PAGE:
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DEP Investigating Three Spills at Gas Well

Posted on: 8:49 pm, February 2, 2012, by , updated on: 02:39pm, February 3, 2012

State environmental officials are investigating three separate spills at a gas well pad in Lycoming County.

It is not the first time the company Pennsylvania General Energy has been in the Pennsylvania Department of Environmental Protection’s crosshairs.

Last spring residents along Pine Creek north of Jersey Shore were outraged when high waters washed away a temporary stone dam.

The dam was put in the creek by PGE, but did not have proper approval from the state.

Now some of those same residents are concerned after three spills at the same PGE natural gas well pad near the creek.

Mark Givler lives where Ramsey Run empties into Pine Creek along Route 44 north of Jersey Shore. Recently Givler heard there had been a spill at a gas well pad less than a mile from his home. He began to worry that whatever had spilled might have made its way into his well water.

“There had been a spill of some kind at a well pad located on the ridge line above my house probably 3,000 to 4,000 feet from my house,” said Givler.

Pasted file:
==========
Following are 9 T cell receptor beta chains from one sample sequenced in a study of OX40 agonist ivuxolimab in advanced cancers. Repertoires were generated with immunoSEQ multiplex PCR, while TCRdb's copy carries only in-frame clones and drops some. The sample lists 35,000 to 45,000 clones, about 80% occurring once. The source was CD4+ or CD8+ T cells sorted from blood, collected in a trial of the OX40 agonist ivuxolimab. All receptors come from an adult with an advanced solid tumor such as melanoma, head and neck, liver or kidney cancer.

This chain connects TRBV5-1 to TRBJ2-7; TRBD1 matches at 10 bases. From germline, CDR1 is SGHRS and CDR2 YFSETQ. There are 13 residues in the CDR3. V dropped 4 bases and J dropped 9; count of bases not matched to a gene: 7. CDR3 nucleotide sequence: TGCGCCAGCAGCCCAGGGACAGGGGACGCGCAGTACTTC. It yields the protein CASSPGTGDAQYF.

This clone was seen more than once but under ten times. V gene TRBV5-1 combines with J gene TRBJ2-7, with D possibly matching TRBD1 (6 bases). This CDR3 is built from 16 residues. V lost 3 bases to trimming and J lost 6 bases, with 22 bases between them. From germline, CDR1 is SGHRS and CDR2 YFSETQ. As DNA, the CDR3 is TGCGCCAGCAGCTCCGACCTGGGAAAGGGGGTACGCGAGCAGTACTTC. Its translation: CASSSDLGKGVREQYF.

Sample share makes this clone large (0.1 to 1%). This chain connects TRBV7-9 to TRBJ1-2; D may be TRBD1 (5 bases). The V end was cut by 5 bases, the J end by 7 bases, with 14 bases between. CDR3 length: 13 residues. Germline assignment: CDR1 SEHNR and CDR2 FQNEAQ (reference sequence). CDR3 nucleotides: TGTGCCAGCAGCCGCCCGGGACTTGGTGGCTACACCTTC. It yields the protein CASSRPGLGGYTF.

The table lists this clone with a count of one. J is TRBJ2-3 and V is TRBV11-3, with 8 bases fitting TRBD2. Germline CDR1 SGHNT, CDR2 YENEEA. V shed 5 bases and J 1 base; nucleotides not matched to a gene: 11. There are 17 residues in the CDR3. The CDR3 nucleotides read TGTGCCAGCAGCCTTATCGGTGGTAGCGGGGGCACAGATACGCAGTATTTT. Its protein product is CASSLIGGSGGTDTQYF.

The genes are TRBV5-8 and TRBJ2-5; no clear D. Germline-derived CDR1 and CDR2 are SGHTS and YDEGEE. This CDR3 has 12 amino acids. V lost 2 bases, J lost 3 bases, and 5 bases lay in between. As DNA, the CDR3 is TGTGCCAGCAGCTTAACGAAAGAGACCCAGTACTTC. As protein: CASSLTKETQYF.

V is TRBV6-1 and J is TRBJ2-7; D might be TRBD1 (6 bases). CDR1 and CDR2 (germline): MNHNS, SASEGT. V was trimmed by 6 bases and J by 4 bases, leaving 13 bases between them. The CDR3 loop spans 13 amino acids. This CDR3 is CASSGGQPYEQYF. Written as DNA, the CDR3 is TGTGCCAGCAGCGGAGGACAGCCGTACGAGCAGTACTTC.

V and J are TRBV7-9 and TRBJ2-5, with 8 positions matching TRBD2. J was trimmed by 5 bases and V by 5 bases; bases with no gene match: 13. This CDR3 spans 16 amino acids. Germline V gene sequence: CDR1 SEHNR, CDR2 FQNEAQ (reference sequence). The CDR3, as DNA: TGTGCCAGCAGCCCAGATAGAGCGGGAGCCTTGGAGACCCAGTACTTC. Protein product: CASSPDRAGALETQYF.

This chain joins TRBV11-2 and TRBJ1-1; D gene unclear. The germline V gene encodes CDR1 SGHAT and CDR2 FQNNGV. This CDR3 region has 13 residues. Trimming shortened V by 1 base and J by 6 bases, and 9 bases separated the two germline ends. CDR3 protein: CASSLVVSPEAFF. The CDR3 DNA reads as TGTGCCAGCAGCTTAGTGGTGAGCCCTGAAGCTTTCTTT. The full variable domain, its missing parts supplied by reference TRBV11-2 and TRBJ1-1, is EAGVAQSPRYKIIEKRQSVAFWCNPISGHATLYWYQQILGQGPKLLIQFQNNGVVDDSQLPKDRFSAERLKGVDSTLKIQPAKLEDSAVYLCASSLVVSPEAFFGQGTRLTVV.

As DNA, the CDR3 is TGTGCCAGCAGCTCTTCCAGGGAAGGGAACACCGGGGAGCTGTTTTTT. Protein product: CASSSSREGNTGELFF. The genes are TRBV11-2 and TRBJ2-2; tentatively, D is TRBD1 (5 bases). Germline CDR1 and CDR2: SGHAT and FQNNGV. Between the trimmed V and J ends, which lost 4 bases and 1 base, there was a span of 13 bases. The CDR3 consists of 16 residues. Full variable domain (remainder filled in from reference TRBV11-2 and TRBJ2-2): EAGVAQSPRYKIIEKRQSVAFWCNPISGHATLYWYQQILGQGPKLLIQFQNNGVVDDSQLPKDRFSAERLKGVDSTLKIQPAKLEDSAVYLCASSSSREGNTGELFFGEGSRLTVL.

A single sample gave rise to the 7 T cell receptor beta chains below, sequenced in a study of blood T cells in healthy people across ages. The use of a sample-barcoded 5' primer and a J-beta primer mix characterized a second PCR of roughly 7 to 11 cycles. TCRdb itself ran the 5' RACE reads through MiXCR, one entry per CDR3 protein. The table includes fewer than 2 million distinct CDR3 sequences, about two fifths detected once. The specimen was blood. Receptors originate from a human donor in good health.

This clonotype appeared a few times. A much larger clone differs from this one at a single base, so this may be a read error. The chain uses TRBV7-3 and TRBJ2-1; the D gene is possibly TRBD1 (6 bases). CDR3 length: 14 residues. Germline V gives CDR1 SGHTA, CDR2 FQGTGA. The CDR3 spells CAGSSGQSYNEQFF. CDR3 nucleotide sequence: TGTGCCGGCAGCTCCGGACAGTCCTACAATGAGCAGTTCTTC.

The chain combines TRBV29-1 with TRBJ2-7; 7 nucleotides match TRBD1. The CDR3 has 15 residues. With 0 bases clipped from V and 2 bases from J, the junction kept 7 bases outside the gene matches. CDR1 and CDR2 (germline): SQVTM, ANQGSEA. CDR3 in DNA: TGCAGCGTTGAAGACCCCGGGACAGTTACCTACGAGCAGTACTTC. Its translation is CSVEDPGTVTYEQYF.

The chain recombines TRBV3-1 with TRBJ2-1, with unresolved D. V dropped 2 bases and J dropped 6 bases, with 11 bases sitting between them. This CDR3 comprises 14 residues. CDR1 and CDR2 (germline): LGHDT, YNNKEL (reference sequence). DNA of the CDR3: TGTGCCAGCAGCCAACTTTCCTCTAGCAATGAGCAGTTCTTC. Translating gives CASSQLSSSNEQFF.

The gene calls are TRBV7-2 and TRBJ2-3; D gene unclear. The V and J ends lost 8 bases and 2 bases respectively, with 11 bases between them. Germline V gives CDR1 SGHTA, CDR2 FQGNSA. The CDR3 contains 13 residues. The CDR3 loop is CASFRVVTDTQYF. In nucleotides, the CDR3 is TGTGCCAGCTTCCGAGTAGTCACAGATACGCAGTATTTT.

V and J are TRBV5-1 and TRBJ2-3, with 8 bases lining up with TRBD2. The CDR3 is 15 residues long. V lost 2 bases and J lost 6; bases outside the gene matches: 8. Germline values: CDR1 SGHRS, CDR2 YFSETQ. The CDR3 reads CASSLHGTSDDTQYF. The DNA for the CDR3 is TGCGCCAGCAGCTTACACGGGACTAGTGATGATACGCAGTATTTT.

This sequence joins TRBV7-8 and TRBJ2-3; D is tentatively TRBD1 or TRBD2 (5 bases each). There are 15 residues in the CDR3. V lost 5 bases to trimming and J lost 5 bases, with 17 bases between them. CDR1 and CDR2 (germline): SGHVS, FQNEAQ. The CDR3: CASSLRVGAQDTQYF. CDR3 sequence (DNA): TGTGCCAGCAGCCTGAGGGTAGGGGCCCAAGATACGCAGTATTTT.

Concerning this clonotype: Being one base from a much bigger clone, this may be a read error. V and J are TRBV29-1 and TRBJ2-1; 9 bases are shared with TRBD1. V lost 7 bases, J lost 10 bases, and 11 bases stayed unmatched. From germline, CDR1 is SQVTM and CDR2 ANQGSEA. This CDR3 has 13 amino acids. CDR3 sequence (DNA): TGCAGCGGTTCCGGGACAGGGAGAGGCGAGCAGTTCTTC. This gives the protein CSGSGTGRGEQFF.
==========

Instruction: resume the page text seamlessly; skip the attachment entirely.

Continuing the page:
It turns out Givler’s information was close to what the Pennsylvania Department of Environmental Protection already knew.

Environmental officials said PGE told them about three spills last month at a well pad in Cummings Township. One spill was diesel fuel, the others amounted to thousands of gallons of brine, which is extremely salty water that comes from the drilling process.

The DEP sent the company notice of violation letters and said any further action is under discussion.

“We’ve received no satisfactory explanation as to why it happened nor have we received assurances it won’t happen again,” added Givler.

That is one of the biggest concerns Givler has, aside from the quality of his well water. DEP officials came to do tests and Givler said he will not drink his well water until he knows it has not been contaminated.

Still, Givler knows PGE is still operating several wells near his home and that worries him.

“There’s no avoiding this, no matter how careful they are, it’s going to happen,” Givler added.

Officials with the DEP said they are investigating the spills and would not comment any further.

PGE released a statement saying, “Pennsylvania General Energy personnel and on-location contractors responded to three incidents at the company’s 729C drilling location during the month of January involving small quantities of diesel fuel that had leaked as a result of a faulty fuel filter on a truck, and brine water that was being used to prevent freezing in water lines.

All of these spills were contained on the drilling pad, and were addressed according to best management practices. Each was also reported to the appropriate state agencies. PGE is continuing to work in coordination and cooperation these agencies to ensure these incidents are resolved properly.”

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